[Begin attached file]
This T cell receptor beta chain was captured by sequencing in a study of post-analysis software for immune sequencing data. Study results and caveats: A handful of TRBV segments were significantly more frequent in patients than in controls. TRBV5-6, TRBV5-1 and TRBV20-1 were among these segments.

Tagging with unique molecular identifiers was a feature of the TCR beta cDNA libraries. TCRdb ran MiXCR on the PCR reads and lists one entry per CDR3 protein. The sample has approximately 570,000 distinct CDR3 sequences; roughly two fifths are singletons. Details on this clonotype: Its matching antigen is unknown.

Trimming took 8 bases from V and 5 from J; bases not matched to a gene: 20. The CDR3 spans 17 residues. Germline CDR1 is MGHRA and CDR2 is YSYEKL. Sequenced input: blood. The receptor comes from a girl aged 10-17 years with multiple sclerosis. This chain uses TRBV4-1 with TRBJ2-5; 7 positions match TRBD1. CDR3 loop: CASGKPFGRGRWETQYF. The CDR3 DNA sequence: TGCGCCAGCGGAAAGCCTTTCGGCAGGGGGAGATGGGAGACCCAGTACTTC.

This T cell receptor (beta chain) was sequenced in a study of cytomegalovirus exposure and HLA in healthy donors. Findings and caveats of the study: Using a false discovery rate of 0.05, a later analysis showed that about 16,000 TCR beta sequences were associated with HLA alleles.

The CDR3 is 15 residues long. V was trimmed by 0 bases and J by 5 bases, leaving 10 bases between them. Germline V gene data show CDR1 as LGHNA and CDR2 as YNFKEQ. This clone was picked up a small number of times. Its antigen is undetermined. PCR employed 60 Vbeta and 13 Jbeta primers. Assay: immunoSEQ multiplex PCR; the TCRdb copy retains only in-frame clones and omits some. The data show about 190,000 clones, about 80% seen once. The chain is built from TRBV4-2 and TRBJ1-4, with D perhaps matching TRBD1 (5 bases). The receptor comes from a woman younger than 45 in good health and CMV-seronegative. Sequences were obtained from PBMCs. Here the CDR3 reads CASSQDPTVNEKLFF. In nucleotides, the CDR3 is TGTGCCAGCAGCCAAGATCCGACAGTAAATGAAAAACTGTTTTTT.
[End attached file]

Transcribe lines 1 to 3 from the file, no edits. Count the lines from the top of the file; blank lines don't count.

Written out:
This T cell receptor beta chain was captured by sequencing in a study of post-analysis software for immune sequencing data. Study results and caveats: A handful of TRBV segments were significantly more frequent in patients than in controls. TRBV5-6, TRBV5-1 and TRBV20-1 were among these segments.

Tagging with unique molecular identifiers was a feature of the TCR beta cDNA libraries. TCRdb ran MiXCR on the PCR reads and lists one entry per CDR3 protein. The sample has approximately 570,000 distinct CDR3 sequences; roughly two fifths are singletons. Details on this clonotype: Its matching antigen is unknown.

Trimming took 8 bases from V and 5 from J; bases not matched to a gene: 20. The CDR3 spans 17 residues. Germline CDR1 is MGHRA and CDR2 is YSYEKL. Sequenced input: blood. The receptor comes from a girl aged 10-17 years with multiple sclerosis. This chain uses TRBV4-1 with TRBJ2-5; 7 positions match TRBD1. CDR3 loop: CASGKPFGRGRWETQYF. The CDR3 DNA sequence: TGCGCCAGCGGAAAGCCTTTCGGCAGGGGGAGATGGGAGACCCAGTACTTC.